We must keep in mind that the term fetus ejection reflex was originally used by Niles Newton, when she was studying the factors influencing the birth of mice (Newton, Foshee and Newton 1966)—mammals who do not have a neocortex as powerful as ours. The reflex can occur among humans, provided that the activity of the neocortex is dramatically reduced so that the human handicap is overcome.

I learned from a powerful fetus ejection reflex induced by a cup of champagne. Around 1980, a woman in not-yet-hard labor shared a room in the hospital in Pithiviers, France. Her roommate, who was already celebrating the birth of her baby, gave her a cup of champagne. The unexpected effect was a sudden series of such powerful contractions that the second mother’s baby was born on the way to the birthing room. My interpretation is that the bubbles sped up the absorption of alcohol, causing an immediate effect on brain activity that other types of wine cannot have. The capacity champagne has to release inhibitions has been widely tested, whenever the goal is to create an erotic or not-too-formal atmosphere.


  • Ferguson, JKW. 1941. “A Study of the Motility of the Intact Uterus at Term.” Surg Gynecol Obstet 73:359–66.
  • Newton, N, D Foshee and M Newton. 1966. “Experimental Inhibition of Labor through Environmental Disturbance.” Obstet Gynecol 67:371–77.
  • Odent, M. 1987. “The Fetus Ejection Reflex.” Birth 14:104–05.
  • Odent, M. 1991. “Fear of Death during Labour.” J Reprod Infant Psyc 9:43–47.
  • Odent, M. 2002. “The Second Stage as a Disruption of the Fetus Ejection Reflex.” Midwifery Today 55:12.

Michel Odent
Excerpted from “Champagne and the Fetus Ejection Reflex,” Midwifery Today, Issue 65
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  • Two of My Birth Stories—by Tara Garner

    Excerpt: “I was eight days past my ultrasound due date and two days past my LMP due date. My family had a lovely dinner planned at our house that evening with my parents and close childhood friends. It was overcast and drizzling outside, so my dad fired up the barbie right there to grill steaks on our covered front porch, like true country folk.”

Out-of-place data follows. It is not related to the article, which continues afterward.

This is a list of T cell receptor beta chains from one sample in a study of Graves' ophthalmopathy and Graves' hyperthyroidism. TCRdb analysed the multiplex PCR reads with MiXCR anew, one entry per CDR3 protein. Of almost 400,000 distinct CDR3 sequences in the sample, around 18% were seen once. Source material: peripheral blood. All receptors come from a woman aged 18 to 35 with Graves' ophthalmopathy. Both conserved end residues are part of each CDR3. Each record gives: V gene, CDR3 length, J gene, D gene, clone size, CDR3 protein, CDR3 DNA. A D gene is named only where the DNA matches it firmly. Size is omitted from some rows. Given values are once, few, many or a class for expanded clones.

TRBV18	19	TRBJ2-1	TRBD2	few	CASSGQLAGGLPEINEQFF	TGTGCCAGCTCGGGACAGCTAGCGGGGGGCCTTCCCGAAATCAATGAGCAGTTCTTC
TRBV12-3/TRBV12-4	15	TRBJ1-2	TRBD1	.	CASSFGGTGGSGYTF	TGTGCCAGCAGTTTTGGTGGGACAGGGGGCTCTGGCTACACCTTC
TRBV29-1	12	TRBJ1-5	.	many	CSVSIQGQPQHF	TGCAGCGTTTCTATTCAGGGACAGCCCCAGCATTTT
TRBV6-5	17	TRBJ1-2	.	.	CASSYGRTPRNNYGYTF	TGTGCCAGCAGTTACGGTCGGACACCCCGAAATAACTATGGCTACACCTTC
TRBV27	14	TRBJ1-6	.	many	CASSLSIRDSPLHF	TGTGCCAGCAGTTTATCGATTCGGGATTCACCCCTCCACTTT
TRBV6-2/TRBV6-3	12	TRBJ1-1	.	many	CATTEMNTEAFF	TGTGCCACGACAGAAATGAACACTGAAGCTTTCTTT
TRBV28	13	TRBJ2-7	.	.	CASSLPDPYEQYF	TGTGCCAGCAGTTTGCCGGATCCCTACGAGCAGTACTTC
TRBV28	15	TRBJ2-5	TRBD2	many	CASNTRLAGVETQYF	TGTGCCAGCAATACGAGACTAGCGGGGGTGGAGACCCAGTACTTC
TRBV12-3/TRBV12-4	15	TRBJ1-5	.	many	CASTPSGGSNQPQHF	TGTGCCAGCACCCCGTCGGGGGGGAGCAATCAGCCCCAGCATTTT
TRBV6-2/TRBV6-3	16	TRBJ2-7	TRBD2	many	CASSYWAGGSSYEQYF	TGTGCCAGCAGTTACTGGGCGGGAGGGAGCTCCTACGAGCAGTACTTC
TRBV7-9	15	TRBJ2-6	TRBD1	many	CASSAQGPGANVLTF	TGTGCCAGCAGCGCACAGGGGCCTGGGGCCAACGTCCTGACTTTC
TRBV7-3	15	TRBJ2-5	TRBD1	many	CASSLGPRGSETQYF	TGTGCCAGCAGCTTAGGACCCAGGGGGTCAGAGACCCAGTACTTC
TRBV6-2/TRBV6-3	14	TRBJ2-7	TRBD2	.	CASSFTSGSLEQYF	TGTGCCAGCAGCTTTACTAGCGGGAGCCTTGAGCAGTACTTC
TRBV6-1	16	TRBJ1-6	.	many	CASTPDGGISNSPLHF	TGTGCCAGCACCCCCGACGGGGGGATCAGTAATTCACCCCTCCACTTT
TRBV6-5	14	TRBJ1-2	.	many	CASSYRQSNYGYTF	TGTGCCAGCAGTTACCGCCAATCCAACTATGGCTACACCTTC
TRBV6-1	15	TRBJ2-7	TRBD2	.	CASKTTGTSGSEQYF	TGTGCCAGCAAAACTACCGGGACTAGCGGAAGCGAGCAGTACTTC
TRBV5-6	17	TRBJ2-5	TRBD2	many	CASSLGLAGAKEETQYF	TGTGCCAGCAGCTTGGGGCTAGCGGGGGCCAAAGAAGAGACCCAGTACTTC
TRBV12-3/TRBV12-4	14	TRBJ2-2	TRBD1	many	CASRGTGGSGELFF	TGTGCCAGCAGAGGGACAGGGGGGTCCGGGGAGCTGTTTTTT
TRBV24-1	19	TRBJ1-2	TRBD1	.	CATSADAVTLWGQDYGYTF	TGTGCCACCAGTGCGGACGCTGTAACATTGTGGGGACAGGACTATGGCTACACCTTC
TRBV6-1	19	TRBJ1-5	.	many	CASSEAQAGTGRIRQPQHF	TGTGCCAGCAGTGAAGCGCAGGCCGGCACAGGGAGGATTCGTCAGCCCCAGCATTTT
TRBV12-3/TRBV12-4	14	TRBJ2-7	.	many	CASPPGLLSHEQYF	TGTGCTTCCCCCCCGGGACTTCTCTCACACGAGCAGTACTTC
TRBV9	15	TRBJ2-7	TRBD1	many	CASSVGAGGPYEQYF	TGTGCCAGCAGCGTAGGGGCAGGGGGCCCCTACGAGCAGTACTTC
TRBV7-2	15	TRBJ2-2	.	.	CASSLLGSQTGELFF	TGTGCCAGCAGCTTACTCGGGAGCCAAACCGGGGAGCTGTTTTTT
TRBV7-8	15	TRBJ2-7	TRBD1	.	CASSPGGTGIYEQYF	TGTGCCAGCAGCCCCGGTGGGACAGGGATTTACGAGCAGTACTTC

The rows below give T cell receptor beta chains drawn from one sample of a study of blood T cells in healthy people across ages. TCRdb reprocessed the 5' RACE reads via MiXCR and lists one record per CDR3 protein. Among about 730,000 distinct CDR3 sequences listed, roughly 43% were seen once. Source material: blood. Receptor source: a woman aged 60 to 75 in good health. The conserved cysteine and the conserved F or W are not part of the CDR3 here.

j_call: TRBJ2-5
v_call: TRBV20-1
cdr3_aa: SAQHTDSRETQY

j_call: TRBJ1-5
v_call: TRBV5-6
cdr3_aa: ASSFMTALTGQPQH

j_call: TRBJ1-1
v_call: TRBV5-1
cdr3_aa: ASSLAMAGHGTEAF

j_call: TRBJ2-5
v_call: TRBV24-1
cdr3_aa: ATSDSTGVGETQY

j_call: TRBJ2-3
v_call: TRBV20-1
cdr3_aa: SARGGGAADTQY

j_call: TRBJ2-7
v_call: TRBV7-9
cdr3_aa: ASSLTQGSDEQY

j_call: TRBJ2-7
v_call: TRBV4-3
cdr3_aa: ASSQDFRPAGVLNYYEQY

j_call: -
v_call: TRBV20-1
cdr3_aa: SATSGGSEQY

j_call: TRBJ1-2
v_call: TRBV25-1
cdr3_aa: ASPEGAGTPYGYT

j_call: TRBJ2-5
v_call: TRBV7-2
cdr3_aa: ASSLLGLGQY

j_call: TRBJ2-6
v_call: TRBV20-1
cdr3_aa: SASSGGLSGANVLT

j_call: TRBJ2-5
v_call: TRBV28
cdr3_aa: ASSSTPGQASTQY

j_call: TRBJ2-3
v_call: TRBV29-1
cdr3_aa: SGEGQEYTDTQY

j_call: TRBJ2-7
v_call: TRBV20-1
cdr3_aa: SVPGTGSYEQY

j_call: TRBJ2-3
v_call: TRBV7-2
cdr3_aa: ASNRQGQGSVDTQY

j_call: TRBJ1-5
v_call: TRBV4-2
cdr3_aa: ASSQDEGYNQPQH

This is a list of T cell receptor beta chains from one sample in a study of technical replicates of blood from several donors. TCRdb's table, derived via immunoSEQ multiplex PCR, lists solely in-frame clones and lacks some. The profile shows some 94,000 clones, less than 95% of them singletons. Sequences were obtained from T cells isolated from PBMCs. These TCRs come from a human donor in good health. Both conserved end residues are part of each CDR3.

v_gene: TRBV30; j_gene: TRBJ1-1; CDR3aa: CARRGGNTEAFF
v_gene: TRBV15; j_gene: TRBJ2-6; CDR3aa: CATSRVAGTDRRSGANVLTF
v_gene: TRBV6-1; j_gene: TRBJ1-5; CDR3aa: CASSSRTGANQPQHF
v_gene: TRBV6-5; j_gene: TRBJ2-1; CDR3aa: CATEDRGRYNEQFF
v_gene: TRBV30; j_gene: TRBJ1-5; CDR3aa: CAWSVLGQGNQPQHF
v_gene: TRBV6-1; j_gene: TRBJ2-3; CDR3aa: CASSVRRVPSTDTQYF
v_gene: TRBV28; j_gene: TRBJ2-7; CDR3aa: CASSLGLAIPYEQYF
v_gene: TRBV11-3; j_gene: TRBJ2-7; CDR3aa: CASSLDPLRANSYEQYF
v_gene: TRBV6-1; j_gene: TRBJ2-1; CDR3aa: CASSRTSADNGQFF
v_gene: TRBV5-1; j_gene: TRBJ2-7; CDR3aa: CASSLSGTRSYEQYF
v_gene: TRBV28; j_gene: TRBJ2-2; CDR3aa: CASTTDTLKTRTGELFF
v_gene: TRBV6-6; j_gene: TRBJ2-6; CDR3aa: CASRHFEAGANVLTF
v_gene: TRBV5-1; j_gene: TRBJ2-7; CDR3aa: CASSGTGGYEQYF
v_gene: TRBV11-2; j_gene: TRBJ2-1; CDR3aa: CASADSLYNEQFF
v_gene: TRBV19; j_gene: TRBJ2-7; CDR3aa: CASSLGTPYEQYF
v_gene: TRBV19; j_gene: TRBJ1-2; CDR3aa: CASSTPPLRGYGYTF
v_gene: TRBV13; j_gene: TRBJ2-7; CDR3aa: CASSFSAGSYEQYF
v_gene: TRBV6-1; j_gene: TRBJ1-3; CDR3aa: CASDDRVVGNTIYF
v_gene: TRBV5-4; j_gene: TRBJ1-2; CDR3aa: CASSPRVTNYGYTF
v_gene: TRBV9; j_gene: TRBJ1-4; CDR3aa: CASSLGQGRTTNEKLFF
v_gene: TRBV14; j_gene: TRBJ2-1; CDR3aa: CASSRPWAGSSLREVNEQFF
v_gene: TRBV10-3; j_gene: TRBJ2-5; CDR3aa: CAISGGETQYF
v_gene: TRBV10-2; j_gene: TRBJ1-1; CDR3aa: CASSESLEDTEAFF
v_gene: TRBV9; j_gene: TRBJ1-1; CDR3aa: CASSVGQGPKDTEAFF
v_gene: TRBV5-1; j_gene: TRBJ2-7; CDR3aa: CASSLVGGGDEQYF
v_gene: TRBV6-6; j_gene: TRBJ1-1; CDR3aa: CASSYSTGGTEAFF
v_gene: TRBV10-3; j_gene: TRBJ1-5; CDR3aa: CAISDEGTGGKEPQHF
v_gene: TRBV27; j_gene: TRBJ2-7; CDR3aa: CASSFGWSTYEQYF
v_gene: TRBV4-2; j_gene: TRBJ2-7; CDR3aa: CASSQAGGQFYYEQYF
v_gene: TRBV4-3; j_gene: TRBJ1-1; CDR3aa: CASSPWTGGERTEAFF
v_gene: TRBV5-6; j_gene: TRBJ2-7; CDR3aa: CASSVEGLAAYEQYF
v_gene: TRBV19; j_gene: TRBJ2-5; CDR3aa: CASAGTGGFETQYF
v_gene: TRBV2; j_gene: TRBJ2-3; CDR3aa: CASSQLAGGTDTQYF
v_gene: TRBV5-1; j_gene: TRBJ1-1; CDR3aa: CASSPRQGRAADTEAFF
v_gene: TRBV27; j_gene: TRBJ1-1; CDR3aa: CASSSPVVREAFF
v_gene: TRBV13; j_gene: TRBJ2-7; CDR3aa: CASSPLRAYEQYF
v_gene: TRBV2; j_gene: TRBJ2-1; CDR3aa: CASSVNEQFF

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Birth Q&A

Q: What do you do for perineal tears? How do you prevent them?

— Midwifery Today

A: Mom needs to follow her instincts. Evening primrose oil is absolutely amazing for scar tissue. This can help with a previous tear where swollen tissue was stitched together and a scar formed. Rub a little on the scar daily in the shower, but don’t rinse. It is not even necessary to do perineal massage, just rub it in. Seriously amazing!

— Danielle Bergum

A: Absolutely no perineal massage. In my experience, when perineal massage is used, the perineum swells and loses its elasticity. When that happens, a tear is likely. I am not sure how (or why) we all jumped on the massage bandwagon, but there is nothing better than a baby’s head to stretch that area. Also, supporting the perineum with slight counter pressure is helpful. I also saw less tearing when the mother was in a side-lying position.

— Cyndi Gross

A: I see more tears with waterbirths. I believe the people [who see fewer] tears in water are fiddling with the perineum during the birth when on land, but leave it alone underwater. What I think causes the tears I see in water is that it relieves the “ring of fire” and therefore moms don’t know when to stop pushing and to breathe the baby out slowly.

— Marlene Waechter

A: Waterbirths are lovely; however, we are working with our third-degree tear rates at the moment (trying to lower them) and doing coached delivery (hands off) to try and slow down the moment of delivery. The water can saturate the tissues and they can become quite edematous.

— Gill Marchant

A: A woman should be well nourished in her pregnancy; healthy oils and fats, such as coconut oil, help to keep the elasticity of the tissue up. A study in Australia showed that perineal massage, especially for first-time mums, was good to help prevent third and fourth degree tears, but not smaller ones.

— Jutta Wohlrab